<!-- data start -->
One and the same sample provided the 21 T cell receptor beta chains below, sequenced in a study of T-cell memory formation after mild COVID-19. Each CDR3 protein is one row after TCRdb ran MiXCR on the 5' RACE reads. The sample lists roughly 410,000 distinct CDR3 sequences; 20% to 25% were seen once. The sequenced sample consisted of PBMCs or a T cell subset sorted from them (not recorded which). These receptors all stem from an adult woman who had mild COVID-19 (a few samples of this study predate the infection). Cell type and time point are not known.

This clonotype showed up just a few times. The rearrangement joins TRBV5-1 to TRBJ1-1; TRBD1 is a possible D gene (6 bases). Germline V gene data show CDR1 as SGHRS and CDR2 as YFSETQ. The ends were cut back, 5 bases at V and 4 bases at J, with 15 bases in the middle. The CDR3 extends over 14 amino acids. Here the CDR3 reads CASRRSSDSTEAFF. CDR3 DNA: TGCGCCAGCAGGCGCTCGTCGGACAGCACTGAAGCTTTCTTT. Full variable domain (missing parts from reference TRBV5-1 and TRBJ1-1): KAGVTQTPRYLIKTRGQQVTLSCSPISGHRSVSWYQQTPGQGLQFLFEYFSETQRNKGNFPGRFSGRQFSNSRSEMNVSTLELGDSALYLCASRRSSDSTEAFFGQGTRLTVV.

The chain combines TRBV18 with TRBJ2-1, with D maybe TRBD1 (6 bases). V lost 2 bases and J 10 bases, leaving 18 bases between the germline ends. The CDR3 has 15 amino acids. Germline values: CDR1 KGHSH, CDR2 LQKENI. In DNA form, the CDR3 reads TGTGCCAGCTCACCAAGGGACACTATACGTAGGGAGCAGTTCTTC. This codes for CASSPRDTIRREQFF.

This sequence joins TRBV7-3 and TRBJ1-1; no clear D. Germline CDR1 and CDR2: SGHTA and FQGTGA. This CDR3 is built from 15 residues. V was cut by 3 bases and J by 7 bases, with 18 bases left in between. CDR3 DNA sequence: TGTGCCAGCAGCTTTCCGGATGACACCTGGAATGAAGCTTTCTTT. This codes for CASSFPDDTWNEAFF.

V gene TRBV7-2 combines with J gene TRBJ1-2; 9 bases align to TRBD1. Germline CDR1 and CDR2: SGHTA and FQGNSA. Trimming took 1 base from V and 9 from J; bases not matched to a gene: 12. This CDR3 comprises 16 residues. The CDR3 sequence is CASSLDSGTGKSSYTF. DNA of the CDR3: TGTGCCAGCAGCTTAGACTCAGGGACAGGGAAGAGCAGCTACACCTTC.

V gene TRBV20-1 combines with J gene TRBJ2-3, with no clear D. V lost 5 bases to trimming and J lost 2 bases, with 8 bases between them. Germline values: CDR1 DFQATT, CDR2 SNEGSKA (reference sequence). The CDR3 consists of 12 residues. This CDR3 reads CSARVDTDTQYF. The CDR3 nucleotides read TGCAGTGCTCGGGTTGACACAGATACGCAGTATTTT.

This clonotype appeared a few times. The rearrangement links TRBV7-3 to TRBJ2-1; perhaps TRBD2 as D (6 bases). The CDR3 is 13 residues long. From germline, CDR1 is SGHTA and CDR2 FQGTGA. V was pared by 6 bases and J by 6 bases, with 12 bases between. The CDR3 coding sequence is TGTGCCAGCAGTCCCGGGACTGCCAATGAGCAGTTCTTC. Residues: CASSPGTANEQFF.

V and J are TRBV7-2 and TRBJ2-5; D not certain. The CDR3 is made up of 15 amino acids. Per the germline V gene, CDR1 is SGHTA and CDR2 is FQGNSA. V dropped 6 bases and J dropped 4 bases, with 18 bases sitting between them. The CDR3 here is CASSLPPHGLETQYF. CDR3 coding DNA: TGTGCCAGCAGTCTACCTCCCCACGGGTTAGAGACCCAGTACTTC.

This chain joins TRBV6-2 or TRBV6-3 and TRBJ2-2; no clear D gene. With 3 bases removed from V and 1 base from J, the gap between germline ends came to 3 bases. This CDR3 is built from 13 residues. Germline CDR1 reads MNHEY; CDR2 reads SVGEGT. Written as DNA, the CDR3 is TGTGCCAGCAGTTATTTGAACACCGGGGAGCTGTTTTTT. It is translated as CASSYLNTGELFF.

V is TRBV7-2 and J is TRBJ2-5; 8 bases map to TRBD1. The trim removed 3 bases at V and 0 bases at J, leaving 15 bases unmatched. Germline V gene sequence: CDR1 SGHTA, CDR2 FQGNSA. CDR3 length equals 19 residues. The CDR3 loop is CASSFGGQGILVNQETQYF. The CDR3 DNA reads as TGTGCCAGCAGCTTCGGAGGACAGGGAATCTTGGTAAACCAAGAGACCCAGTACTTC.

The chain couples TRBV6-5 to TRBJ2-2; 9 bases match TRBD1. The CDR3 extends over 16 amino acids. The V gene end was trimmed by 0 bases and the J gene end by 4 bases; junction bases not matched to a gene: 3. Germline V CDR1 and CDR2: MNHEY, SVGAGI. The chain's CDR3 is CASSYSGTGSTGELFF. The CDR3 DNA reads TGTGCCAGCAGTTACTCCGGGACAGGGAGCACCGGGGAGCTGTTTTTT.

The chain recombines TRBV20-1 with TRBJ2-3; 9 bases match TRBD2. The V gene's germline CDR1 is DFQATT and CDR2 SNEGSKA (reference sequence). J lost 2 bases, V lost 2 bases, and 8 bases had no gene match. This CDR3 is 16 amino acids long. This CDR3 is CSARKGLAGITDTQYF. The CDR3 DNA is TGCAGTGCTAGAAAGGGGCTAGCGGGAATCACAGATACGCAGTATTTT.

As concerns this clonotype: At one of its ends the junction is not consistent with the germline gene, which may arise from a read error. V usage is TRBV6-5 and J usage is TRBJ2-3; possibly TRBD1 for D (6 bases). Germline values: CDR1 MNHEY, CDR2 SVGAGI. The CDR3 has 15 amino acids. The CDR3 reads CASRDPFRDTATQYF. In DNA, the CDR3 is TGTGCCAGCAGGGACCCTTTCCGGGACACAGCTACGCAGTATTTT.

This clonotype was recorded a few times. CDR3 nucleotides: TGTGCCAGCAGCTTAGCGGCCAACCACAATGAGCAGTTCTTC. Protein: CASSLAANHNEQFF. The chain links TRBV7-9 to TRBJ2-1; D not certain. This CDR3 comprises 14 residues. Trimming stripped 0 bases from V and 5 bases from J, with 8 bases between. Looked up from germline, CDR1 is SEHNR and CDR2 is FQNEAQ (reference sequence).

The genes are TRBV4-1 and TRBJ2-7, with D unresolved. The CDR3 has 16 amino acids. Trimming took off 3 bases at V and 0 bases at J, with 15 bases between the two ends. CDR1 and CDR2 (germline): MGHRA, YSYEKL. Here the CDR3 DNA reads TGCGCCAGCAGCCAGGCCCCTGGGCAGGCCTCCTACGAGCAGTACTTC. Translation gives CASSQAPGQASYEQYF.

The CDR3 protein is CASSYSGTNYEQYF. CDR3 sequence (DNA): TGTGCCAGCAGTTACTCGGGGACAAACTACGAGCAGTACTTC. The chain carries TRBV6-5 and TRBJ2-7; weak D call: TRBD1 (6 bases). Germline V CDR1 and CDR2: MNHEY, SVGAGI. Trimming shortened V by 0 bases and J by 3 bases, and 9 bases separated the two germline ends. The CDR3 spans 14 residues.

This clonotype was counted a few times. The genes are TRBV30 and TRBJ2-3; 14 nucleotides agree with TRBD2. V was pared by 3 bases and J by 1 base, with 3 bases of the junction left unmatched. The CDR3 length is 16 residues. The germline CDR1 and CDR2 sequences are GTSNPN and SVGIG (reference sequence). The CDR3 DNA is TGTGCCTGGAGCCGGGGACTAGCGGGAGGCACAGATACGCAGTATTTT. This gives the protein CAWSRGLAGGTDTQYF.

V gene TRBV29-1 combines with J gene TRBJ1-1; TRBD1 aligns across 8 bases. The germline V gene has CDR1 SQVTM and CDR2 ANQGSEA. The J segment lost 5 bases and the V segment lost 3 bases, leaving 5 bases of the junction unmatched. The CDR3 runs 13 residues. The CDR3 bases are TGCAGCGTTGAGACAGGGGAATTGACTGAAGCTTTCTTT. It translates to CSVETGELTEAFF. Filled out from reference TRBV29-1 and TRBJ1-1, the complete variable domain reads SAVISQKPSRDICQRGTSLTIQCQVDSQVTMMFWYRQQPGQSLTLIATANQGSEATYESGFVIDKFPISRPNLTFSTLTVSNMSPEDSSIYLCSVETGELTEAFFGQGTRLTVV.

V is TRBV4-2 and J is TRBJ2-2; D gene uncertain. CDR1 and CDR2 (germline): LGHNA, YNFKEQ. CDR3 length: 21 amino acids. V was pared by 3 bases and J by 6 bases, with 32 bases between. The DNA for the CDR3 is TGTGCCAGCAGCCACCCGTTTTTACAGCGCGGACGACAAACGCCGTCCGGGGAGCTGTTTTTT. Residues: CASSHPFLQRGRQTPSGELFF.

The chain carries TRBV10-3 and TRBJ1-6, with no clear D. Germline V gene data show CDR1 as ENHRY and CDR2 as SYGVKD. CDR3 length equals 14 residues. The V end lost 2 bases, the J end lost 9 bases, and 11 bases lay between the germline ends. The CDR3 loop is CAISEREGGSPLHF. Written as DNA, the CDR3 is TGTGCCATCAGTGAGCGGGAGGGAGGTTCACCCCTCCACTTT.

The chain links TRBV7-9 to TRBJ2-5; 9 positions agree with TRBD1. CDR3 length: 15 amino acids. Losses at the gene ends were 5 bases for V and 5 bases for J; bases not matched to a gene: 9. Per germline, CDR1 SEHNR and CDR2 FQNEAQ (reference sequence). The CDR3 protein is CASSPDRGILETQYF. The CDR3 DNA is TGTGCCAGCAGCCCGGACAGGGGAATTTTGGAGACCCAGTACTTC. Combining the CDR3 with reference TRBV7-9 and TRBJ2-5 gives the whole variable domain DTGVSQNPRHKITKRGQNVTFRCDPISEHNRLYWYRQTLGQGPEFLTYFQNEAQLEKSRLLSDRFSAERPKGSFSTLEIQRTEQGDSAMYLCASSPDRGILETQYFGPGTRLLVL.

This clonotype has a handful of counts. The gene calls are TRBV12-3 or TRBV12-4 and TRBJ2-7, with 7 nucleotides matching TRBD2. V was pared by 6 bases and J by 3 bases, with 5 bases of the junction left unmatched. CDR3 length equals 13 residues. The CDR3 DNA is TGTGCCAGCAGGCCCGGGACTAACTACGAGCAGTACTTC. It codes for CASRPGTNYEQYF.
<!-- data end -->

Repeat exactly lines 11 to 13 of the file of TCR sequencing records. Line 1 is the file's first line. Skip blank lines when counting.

The chain couples TRBV6-5 to TRBJ2-2; 9 bases match TRBD1. The CDR3 extends over 16 amino acids. The V gene end was trimmed by 0 bases and the J gene end by 4 bases; junction bases not matched to a gene: 3. Germline V CDR1 and CDR2: MNHEY, SVGAGI. The chain's CDR3 is CASSYSGTGSTGELFF. The CDR3 DNA reads TGTGCCAGCAGTTACTCCGGGACAGGGAGCACCGGGGAGCTGTTTTTT.

The chain recombines TRBV20-1 with TRBJ2-3; 9 bases match TRBD2. The V gene's germline CDR1 is DFQATT and CDR2 SNEGSKA (reference sequence). J lost 2 bases, V lost 2 bases, and 8 bases had no gene match. This CDR3 is 16 amino acids long. This CDR3 is CSARKGLAGITDTQYF. The CDR3 DNA is TGCAGTGCTAGAAAGGGGCTAGCGGGAATCACAGATACGCAGTATTTT.

As concerns this clonotype: At one of its ends the junction is not consistent with the germline gene, which may arise from a read error. V usage is TRBV6-5 and J usage is TRBJ2-3; possibly TRBD1 for D (6 bases). Germline values: CDR1 MNHEY, CDR2 SVGAGI. The CDR3 has 15 amino acids. The CDR3 reads CASRDPFRDTATQYF. In DNA, the CDR3 is TGTGCCAGCAGGGACCCTTTCCGGGACACAGCTACGCAGTATTTT.